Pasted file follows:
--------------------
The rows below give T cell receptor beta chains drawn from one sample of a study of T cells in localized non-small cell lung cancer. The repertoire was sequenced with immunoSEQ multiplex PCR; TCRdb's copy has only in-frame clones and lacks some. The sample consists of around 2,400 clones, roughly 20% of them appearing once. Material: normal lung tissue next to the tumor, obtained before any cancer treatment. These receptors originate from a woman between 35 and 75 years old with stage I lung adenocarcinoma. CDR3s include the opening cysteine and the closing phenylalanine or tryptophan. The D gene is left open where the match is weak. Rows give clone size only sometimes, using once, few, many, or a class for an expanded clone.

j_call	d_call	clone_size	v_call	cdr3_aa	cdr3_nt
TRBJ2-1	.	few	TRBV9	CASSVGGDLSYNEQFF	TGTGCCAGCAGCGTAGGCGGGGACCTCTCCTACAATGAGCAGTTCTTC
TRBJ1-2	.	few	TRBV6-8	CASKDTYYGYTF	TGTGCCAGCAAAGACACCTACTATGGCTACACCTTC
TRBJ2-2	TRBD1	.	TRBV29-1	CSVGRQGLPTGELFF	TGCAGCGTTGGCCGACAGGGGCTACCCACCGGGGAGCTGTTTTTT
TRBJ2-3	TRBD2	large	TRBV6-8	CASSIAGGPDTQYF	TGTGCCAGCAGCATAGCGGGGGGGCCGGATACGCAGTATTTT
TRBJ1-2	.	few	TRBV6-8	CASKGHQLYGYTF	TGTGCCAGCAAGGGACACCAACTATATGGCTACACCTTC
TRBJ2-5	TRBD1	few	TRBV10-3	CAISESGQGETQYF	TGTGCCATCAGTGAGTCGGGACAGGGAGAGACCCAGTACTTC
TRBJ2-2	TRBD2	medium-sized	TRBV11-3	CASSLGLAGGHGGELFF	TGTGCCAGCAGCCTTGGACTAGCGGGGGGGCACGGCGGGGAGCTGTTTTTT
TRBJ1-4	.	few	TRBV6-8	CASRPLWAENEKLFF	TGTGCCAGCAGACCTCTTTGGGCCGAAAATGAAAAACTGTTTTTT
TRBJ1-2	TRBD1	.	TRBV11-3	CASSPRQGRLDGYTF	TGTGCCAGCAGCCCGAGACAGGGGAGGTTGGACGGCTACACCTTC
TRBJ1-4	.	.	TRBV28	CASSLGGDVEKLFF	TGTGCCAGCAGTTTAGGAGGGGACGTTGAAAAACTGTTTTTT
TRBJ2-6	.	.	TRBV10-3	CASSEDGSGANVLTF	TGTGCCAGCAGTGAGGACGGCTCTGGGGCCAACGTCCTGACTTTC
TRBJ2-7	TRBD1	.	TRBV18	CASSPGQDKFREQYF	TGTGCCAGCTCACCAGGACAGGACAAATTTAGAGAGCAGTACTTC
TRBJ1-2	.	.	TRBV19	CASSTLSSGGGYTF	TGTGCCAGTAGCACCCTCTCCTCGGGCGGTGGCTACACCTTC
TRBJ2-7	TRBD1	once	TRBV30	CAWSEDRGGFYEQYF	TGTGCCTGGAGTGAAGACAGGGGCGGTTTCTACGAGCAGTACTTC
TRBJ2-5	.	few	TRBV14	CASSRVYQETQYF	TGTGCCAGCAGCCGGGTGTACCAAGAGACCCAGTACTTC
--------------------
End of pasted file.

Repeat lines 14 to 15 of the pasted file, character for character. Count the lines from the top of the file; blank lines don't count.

TRBJ2-7	TRBD1	.	TRBV18	CASSPGQDKFREQYF	TGTGCCAGCTCACCAGGACAGGACAAATTTAGAGAGCAGTACTTC
TRBJ1-2	.	.	TRBV19	CASSTLSSGGGYTF	TGTGCCAGTAGCACCCTCTCCTCGGGCGGTGGCTACACCTTC